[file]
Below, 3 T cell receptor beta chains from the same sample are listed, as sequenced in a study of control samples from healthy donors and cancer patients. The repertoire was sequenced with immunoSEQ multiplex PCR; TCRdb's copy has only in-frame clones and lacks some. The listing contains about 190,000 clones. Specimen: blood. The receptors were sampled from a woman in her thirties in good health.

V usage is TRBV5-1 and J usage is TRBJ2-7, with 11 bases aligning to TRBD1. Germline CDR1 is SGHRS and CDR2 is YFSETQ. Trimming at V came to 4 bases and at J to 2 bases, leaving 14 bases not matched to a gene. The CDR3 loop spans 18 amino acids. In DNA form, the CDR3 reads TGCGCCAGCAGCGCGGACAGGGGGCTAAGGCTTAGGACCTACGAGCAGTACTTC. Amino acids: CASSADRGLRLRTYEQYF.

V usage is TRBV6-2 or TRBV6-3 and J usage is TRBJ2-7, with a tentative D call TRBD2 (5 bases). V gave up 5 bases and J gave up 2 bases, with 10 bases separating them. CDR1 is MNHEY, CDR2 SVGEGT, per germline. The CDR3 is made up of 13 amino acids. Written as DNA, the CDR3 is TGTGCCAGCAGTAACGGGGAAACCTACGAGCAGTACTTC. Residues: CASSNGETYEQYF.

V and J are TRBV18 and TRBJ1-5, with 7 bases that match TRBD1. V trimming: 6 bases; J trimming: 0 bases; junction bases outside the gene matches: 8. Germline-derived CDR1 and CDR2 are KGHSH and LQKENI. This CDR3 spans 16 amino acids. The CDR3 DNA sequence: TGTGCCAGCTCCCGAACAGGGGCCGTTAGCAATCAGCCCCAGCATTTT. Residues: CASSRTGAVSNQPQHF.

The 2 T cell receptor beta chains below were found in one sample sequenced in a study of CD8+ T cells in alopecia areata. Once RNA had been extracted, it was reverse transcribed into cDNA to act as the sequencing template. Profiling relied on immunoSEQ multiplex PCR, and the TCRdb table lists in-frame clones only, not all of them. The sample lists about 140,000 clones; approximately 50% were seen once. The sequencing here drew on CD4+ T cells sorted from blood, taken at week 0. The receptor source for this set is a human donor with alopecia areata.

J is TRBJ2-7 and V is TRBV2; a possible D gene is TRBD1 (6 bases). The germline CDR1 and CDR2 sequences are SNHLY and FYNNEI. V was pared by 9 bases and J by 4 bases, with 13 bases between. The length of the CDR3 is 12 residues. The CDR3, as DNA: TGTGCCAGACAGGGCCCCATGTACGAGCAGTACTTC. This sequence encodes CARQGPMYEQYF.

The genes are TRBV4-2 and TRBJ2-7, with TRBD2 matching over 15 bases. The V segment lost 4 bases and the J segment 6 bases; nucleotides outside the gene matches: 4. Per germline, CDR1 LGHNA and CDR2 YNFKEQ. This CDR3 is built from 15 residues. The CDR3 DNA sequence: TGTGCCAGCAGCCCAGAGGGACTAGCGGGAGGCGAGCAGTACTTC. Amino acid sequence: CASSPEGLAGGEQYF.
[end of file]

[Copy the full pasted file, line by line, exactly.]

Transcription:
Below, 3 T cell receptor beta chains from the same sample are listed, as sequenced in a study of control samples from healthy donors and cancer patients. The repertoire was sequenced with immunoSEQ multiplex PCR; TCRdb's copy has only in-frame clones and lacks some. The listing contains about 190,000 clones. Specimen: blood. The receptors were sampled from a woman in her thirties in good health.

V usage is TRBV5-1 and J usage is TRBJ2-7, with 11 bases aligning to TRBD1. Germline CDR1 is SGHRS and CDR2 is YFSETQ. Trimming at V came to 4 bases and at J to 2 bases, leaving 14 bases not matched to a gene. The CDR3 loop spans 18 amino acids. In DNA form, the CDR3 reads TGCGCCAGCAGCGCGGACAGGGGGCTAAGGCTTAGGACCTACGAGCAGTACTTC. Amino acids: CASSADRGLRLRTYEQYF.

V usage is TRBV6-2 or TRBV6-3 and J usage is TRBJ2-7, with a tentative D call TRBD2 (5 bases). V gave up 5 bases and J gave up 2 bases, with 10 bases separating them. CDR1 is MNHEY, CDR2 SVGEGT, per germline. The CDR3 is made up of 13 amino acids. Written as DNA, the CDR3 is TGTGCCAGCAGTAACGGGGAAACCTACGAGCAGTACTTC. Residues: CASSNGETYEQYF.

V and J are TRBV18 and TRBJ1-5, with 7 bases that match TRBD1. V trimming: 6 bases; J trimming: 0 bases; junction bases outside the gene matches: 8. Germline-derived CDR1 and CDR2 are KGHSH and LQKENI. This CDR3 spans 16 amino acids. The CDR3 DNA sequence: TGTGCCAGCTCCCGAACAGGGGCCGTTAGCAATCAGCCCCAGCATTTT. Residues: CASSRTGAVSNQPQHF.

The 2 T cell receptor beta chains below were found in one sample sequenced in a study of CD8+ T cells in alopecia areata. Once RNA had been extracted, it was reverse transcribed into cDNA to act as the sequencing template. Profiling relied on immunoSEQ multiplex PCR, and the TCRdb table lists in-frame clones only, not all of them. The sample lists about 140,000 clones; approximately 50% were seen once. The sequencing here drew on CD4+ T cells sorted from blood, taken at week 0. The receptor source for this set is a human donor with alopecia areata.

J is TRBJ2-7 and V is TRBV2; a possible D gene is TRBD1 (6 bases). The germline CDR1 and CDR2 sequences are SNHLY and FYNNEI. V was pared by 9 bases and J by 4 bases, with 13 bases between. The length of the CDR3 is 12 residues. The CDR3, as DNA: TGTGCCAGACAGGGCCCCATGTACGAGCAGTACTTC. This sequence encodes CARQGPMYEQYF.

The genes are TRBV4-2 and TRBJ2-7, with TRBD2 matching over 15 bases. The V segment lost 4 bases and the J segment 6 bases; nucleotides outside the gene matches: 4. Per germline, CDR1 LGHNA and CDR2 YNFKEQ. This CDR3 is built from 15 residues. The CDR3 DNA sequence: TGTGCCAGCAGCCCAGAGGGACTAGCGGGAGGCGAGCAGTACTTC. Amino acid sequence: CASSPEGLAGGEQYF.